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December 21, 2018 3:37 pm

Temple University Board Chair: Marc Lamont Hill’s Comments on Israel Caused ‘Immeasurable’ Damage to School

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The student center at Temple University. Photo: Jeannine Keefer.

The head of Temple University’s Board of Trustees rebuked a faculty member who called for “a free Palestine from the river to the sea” — saying the comments caused the school “immeasurable” damage.

Patrick O’Connor said in an interview with student-run Temple News on Tuesday that he had received up to 30, “maybe 50” emails about the controversy involving Marc Lamont Hill, a tenured professor who was fired from CNN after his Nov. 28 remarks, which were seen as endorsing the creation of a Palestinian state in place of Israel.

In his speech, Hill also backed the boycott, divestment, and sanctions (BDS) campaign against Israel, and did not rule out violence as a means of Palestinian “resistance.”

Hill has since rejected criticism that his comments were antisemitic or called for the destruction of Israel, saying in a Dec. 1 open letter that his “vision of justice for Palestinians absolutely does not come at the expense of justice for Jews anywhere in the world.” He apologized “to anyone who felt that my comments suggested otherwise.”

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O’Connor said the university was still dealing with fallout over Hill’s comments, which were condemned by local and national Jewish groups. He noted that he had received messages from “alums, professors, students, friends of Israel, politicians, young, old, Black, white” — including promises from donors to cut financial ties with the university.

“I’ll let you know at the end of the day [what the damage is] when people who used to give us significant amounts of money follow up on their promise never to give another dime,” O’Connor went on to say.

He revealed that some trustees felt that a statement unanimously issued by the board last week — which expressed “disappointment, displeasure, and disagreement” with Hill’s comments, but also recognized his right to free speech — was not strong enough, and that others still “wanted him fired.”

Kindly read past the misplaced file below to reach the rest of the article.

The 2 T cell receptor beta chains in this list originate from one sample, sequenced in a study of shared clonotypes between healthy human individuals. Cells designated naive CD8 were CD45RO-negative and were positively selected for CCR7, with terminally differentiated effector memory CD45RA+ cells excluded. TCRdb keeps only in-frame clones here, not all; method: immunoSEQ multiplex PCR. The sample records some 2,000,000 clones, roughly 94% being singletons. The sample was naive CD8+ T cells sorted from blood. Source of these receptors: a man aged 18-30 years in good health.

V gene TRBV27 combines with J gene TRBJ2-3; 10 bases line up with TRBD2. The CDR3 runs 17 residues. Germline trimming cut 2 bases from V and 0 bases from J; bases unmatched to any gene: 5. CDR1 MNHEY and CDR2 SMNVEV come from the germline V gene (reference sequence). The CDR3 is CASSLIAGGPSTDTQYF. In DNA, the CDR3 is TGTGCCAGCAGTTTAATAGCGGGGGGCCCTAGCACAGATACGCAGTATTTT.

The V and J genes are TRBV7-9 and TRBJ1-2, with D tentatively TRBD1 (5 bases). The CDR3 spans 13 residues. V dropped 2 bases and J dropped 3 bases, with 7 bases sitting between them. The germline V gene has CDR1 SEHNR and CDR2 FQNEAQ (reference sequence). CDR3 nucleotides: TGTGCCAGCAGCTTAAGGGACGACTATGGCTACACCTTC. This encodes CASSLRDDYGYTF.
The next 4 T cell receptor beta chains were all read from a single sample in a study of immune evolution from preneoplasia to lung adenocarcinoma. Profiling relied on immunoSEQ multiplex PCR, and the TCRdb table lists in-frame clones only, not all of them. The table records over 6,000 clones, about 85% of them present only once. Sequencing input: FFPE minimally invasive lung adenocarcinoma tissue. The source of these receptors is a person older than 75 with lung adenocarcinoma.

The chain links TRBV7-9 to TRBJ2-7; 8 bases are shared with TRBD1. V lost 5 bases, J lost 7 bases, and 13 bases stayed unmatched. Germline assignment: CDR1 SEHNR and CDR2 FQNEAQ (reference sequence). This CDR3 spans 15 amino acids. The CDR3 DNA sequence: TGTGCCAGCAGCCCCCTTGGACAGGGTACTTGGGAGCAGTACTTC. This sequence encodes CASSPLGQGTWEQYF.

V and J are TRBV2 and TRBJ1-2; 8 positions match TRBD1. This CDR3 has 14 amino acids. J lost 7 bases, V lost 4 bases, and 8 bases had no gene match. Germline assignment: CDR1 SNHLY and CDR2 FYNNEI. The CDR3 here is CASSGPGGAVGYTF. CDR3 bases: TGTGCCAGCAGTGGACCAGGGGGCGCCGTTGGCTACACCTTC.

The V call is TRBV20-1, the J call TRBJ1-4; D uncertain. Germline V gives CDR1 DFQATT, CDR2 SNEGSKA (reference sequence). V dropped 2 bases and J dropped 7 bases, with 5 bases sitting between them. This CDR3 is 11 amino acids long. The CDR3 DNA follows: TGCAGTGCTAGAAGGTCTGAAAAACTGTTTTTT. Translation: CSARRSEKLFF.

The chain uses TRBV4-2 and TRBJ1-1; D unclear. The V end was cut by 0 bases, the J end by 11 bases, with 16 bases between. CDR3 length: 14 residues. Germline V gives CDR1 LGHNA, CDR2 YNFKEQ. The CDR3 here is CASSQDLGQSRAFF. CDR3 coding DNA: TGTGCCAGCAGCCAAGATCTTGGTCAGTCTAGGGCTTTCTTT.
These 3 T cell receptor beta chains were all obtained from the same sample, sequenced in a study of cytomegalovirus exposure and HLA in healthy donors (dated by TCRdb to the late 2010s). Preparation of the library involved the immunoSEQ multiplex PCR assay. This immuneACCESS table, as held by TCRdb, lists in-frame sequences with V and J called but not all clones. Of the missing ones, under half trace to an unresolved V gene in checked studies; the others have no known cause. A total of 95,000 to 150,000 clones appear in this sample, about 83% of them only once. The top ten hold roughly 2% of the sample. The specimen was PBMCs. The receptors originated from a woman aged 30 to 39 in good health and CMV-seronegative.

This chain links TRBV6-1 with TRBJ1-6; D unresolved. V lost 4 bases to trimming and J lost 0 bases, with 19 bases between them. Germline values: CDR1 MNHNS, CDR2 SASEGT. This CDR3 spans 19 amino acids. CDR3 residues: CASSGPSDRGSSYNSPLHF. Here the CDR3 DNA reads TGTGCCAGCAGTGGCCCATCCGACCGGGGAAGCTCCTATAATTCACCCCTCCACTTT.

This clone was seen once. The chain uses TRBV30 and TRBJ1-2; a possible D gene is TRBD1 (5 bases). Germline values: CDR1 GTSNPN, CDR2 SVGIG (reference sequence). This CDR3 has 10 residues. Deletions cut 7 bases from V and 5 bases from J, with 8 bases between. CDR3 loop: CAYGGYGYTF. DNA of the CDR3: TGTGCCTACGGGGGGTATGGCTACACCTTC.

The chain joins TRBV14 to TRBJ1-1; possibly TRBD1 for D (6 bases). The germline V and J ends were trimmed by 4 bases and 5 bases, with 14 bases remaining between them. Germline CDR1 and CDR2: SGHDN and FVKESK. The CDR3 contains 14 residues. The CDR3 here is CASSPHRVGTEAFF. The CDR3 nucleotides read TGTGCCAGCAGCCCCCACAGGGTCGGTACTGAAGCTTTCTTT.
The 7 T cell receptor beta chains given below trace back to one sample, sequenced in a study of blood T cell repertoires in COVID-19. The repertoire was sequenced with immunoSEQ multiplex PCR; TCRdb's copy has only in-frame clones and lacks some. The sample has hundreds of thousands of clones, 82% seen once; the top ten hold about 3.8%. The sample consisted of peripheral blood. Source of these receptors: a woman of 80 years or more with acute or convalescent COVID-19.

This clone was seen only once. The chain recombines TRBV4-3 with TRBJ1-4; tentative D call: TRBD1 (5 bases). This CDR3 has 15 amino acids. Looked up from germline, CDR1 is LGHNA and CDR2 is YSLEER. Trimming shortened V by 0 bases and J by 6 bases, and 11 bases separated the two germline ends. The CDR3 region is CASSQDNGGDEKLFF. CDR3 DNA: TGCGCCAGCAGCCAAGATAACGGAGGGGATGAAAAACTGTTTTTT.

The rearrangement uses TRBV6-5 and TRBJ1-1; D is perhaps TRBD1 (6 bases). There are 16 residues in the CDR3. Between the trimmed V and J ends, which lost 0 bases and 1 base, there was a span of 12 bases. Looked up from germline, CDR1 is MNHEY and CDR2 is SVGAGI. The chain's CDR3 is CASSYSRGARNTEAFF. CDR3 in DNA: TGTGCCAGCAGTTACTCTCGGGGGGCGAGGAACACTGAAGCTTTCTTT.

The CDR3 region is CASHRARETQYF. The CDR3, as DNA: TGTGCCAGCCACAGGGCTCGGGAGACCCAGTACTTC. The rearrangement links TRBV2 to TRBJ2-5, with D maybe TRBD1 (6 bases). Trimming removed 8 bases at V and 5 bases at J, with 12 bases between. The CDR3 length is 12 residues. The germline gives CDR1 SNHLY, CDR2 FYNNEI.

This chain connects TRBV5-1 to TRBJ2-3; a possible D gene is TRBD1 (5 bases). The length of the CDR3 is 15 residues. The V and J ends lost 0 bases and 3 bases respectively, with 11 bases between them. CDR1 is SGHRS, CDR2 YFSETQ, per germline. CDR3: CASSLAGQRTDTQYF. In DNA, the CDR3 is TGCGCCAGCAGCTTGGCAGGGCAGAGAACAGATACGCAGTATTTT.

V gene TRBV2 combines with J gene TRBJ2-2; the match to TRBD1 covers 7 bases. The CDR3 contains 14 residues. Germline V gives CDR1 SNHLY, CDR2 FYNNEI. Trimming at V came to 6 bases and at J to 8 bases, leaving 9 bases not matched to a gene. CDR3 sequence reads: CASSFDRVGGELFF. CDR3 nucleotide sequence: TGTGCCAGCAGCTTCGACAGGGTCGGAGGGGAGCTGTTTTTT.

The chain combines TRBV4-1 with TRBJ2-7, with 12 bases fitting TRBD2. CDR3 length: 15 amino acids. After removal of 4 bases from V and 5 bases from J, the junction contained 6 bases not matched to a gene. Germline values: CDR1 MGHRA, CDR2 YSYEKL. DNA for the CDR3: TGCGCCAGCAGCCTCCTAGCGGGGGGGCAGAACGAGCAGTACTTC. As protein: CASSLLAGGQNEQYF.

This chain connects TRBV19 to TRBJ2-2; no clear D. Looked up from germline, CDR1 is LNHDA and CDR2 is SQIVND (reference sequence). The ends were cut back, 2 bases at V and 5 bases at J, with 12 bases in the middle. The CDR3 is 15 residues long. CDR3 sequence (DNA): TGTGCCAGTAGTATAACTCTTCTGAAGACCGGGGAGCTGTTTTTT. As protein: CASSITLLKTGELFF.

When asked about his claim last week that the university was “evaluating” remedies for Hill, O’Conner only added that the power to take disciplinary actions was held by the administration, not trustees.

Earlier this month, O’Conner told The Philadelphia Inquirer that Hill’s remarks were “lamentable” and “disgusting.”

“I’m not happy. The board’s not happy. The administration’s not happy. People wanted to fire him right away,” he shared, before noting that the university’s legal department was reviewing whether any action could be taken in reaction to Hill’s remarks.

In response, more than 30 Temple professors signed a letter of no confidence in O’Conner that defended Hill.

“We thought his arguments were passionate, considered, and thoughtful, and that they respected the humanity of Palestinians and Israelis,” the letter’s signatories said. “Regardless of whether we  agree or disagree with him, we support his freedom to espouse his views.”

Speaking on a popular radio show last week, Hill reiterated that his “river to the sea” comment was not a call for Israel’s destruction, and argued that the phrase was “not a commonly accepted dog-whistle.”

The professor also rejected calls to denounce Louis Farrakhan — who he previously called “a hero to Blacks of all religions” — while noting his “key issues” of disagreement with the Nation of Islam leader, namely on “the question of antisemitism” and “LGBT issues.”

Farrakhan has repeatedly denounced “Satanic Jews” and referred to gay relationships as “degenerate crap.”

Hill has in the past rejected accusations shared by multiple leading Jewish groups that Farrakhan “is an anti-Semite.”

In the same radio segment, the professor also claimed that Israeli security forces train New York City police officers, who then go on to kill minorities. “I can’t stop one without the other, there’s a relationship,” he said.

BDS groups have previously advanced similar allegations, accusing US Jewish groups that host exchanges between American and Israeli police forces of promoting violence against minorities. These claims have been roundly rejected by the sponsoring organizations, among them the Anti-Defamation League, which notes that its program in Israel focuses on strategies “to deter and disrupt terror attacks and strengthen community resilience.”

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